[ExI] 23andme again

Anders Sandberg anders at aleph.se
Fri Jun 14 19:14:40 UTC 2013

On 2013-06-13 07:42, Eugen Leitl wrote:
> On Thu, Jun 13, 2013 at 06:34:21AM +0100, Anders Sandberg wrote:
>> identities and activities much more than we normally think. And in
>> the future every kid will have tools that make Prism look pretty
>> trivial.
> Even if that kid has his private meganode botnet, he's not
> running piece of core infrastructure and probably has a
> slightly smaller budget (no nuclear cable-splice
> submarine for you today, go back to your room and sulk).
> So the question is not about how good you are with
> Splunk or R, but how much probes you have, and how
> many large scale clusters you can afford.

In order to figure things out, you need to be able to acquire 
information, process it and know how to notice interesting things.

Right now we are somewhat obsessed with the big data idea where the data 
all resides in a central location, having been acquired piecemeal or 
wholesale over time by some organisation. It is effective, but there are 
other ways of gathering data like distributed searches and P2P. 
Currently they are inefficient, yet we cannot be certain they are not 
going to become big. The Internet of Things looks like it is going to 
store lots locally rather than in the cloud.

The processing depends on what algorithm you runs. Right now we are 
getting good at the algorithms that run well on clusters, but again that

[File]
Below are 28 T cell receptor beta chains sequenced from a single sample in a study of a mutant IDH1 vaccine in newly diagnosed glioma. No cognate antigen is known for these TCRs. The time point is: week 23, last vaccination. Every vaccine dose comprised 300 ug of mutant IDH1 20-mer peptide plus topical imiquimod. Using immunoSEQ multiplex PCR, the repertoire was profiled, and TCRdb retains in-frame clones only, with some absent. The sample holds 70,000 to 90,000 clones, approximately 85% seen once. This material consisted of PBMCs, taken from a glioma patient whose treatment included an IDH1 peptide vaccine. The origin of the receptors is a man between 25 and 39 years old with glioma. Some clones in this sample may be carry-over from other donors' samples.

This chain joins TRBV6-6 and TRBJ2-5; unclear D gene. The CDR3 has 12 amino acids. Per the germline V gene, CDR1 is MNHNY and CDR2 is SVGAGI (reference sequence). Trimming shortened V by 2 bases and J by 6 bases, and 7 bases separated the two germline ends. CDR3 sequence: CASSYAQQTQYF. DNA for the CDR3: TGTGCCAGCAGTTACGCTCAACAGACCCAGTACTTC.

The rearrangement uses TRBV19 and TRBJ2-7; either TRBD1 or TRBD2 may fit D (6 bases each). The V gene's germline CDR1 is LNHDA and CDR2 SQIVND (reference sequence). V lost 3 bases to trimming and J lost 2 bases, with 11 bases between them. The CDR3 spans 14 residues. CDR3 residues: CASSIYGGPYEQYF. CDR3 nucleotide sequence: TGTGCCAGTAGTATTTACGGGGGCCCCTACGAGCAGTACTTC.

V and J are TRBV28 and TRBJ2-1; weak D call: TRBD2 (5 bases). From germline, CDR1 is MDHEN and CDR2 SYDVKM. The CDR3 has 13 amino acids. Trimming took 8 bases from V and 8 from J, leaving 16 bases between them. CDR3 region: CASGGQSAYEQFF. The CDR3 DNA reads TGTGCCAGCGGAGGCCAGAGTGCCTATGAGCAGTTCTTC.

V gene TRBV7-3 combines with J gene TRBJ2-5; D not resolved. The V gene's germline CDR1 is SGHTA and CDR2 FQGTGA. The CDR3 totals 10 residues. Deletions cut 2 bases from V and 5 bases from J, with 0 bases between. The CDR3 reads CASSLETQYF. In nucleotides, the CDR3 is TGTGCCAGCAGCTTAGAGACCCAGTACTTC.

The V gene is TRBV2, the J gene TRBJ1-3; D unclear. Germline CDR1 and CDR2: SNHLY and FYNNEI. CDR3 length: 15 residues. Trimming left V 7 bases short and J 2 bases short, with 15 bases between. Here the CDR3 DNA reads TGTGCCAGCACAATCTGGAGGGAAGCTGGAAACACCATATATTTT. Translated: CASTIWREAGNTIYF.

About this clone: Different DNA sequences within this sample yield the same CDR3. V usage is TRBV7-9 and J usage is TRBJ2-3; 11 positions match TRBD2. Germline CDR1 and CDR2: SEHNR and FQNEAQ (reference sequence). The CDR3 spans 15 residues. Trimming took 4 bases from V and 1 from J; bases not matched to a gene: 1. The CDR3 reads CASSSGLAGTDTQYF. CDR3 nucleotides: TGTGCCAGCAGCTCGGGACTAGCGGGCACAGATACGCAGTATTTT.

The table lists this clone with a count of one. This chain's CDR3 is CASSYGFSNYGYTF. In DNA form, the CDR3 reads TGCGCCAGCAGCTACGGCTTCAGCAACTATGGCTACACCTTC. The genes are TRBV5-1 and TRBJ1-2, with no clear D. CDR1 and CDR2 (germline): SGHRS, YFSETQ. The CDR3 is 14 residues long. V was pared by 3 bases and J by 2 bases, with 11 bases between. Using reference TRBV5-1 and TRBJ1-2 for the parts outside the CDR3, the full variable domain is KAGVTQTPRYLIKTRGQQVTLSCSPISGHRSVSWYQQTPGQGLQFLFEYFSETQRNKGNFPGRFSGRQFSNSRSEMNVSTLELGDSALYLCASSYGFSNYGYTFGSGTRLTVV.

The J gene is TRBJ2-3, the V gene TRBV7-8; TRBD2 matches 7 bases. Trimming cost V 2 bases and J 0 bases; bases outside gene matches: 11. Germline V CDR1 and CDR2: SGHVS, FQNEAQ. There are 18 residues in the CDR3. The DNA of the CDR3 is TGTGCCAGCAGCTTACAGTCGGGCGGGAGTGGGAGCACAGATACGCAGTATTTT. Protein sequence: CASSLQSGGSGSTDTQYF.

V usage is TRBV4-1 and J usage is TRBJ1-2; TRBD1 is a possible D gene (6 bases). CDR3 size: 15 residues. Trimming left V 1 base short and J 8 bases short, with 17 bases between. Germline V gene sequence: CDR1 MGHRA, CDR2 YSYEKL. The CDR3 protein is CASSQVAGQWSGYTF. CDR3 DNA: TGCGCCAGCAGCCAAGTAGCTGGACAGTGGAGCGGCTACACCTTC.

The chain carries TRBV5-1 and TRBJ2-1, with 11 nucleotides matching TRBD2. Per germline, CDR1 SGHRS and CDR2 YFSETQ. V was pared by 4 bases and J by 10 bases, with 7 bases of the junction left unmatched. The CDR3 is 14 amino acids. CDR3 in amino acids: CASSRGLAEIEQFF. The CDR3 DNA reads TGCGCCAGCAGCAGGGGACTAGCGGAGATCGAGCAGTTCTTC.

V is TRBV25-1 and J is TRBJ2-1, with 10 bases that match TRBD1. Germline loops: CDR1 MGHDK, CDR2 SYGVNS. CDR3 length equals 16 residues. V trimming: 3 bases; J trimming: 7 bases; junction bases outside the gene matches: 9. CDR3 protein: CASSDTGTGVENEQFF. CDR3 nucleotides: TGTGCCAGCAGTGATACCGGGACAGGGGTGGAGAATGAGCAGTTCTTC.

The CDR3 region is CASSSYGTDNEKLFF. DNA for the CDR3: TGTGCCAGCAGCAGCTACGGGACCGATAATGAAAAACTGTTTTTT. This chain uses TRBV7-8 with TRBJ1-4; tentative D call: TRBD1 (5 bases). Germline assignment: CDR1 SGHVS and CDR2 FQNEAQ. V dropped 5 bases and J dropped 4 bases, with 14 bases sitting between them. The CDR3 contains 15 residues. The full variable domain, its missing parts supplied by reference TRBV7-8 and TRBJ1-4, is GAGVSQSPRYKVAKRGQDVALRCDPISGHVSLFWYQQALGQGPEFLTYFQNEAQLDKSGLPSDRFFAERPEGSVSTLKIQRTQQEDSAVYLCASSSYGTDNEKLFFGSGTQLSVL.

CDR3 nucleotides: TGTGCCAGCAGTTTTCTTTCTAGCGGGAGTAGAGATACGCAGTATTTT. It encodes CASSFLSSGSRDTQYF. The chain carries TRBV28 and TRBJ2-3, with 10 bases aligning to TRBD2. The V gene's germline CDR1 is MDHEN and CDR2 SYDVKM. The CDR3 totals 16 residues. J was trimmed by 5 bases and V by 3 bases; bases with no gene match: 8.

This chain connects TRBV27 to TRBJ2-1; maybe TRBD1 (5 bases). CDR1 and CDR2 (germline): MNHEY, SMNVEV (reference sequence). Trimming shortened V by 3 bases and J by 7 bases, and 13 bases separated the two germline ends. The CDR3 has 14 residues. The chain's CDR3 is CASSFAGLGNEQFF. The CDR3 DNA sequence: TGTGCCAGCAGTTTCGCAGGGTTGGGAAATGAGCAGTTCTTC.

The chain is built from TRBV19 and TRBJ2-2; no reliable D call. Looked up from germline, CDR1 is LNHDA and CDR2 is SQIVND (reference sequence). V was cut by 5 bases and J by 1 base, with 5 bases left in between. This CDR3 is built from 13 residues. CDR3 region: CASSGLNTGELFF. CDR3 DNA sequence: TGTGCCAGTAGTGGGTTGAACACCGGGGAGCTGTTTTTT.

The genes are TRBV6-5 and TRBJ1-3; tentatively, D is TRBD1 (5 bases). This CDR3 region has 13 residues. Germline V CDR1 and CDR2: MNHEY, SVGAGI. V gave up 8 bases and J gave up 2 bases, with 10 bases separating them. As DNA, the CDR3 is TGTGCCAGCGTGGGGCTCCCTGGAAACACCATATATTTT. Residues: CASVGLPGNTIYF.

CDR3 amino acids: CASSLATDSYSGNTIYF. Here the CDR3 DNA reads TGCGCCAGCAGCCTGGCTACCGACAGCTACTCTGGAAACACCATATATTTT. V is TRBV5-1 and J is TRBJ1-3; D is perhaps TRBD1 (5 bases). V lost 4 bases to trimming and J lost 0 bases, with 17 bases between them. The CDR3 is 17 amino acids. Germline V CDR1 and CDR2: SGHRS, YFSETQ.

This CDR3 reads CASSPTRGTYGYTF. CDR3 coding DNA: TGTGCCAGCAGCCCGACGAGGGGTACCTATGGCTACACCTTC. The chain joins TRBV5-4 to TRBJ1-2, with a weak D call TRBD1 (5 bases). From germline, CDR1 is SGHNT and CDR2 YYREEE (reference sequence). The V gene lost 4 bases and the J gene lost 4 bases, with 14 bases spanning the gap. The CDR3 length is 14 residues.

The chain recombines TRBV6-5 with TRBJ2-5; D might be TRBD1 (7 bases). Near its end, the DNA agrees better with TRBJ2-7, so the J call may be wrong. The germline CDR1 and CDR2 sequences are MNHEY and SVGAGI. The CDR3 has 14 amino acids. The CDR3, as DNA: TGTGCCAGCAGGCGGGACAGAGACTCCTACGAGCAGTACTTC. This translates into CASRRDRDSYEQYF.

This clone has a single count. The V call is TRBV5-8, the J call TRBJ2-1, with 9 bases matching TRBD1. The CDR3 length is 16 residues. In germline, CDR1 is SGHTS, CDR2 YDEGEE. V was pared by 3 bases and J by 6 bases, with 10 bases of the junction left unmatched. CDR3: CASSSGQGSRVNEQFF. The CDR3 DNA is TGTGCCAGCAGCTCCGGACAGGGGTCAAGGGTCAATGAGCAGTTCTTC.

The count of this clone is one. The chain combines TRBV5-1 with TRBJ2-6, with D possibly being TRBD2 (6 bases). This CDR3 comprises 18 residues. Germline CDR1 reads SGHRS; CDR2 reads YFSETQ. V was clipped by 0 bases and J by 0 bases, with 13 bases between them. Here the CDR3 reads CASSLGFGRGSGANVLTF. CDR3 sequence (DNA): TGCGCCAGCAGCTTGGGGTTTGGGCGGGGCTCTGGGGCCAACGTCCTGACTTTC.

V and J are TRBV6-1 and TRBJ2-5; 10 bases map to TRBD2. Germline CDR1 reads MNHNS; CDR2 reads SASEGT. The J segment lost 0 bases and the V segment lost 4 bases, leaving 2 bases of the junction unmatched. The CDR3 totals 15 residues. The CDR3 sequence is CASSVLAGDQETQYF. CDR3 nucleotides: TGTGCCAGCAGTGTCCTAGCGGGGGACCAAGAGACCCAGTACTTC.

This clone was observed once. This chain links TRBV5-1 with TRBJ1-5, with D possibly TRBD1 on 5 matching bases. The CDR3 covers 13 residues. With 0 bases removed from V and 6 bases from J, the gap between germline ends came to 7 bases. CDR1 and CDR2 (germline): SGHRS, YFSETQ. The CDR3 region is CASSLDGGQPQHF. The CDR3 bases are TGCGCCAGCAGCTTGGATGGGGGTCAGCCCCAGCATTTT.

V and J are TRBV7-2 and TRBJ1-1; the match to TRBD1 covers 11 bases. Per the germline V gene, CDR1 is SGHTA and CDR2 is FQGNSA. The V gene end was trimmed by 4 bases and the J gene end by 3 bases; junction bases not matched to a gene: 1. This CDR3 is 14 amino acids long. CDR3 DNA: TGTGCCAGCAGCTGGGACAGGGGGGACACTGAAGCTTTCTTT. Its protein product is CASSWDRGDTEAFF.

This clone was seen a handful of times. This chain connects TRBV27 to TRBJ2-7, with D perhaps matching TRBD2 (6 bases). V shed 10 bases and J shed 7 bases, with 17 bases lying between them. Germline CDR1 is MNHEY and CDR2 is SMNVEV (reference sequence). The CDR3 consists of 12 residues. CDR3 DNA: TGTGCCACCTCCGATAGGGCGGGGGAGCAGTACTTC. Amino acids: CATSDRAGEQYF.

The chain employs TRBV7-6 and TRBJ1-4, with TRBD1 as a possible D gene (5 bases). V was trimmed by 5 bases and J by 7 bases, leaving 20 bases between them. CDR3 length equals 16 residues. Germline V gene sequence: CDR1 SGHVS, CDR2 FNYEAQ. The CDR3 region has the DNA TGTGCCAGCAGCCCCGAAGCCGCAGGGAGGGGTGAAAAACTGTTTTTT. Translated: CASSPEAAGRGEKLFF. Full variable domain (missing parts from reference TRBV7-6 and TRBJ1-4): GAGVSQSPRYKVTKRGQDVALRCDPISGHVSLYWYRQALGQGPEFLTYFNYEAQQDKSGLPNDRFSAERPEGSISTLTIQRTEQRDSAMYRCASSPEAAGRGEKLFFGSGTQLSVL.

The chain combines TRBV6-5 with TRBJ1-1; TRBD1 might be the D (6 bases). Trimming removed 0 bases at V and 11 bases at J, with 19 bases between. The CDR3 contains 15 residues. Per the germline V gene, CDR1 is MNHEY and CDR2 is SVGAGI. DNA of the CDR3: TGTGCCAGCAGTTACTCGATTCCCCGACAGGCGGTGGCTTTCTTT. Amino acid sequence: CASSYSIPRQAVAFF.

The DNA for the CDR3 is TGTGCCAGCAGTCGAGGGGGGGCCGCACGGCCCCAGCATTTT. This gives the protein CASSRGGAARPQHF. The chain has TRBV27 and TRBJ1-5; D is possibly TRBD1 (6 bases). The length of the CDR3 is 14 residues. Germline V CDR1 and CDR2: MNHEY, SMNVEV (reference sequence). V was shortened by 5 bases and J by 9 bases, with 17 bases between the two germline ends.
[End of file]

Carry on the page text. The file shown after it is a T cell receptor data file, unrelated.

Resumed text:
might just be a low-hanging fruit. There are plenty of interesting 
distributed algorithms, and it is not too unlikely that people might 
have options for running algorithms in some of the clouds.

I suspect that the key thing is people asking the right kind of new 
question. Much of the big data infrastructures today are set up to 
answer general questions or anticipated future questions, yet they might 
well enable new user categories asking unprecedented questions. 23andMe 
was not intended to support genealogy. Flickr was not intended to build 
ontologies. Google was not intended for finding unsecured surveillance 

So the real thing to watch out for is people who come up with clever 
questions. We have built an infrastructure that makes it easier to 
answer them. A Logic Named Joe is coming our way.

Dr Anders Sandberg
Future of Humanity Institute
Oxford Martin School
Oxford University

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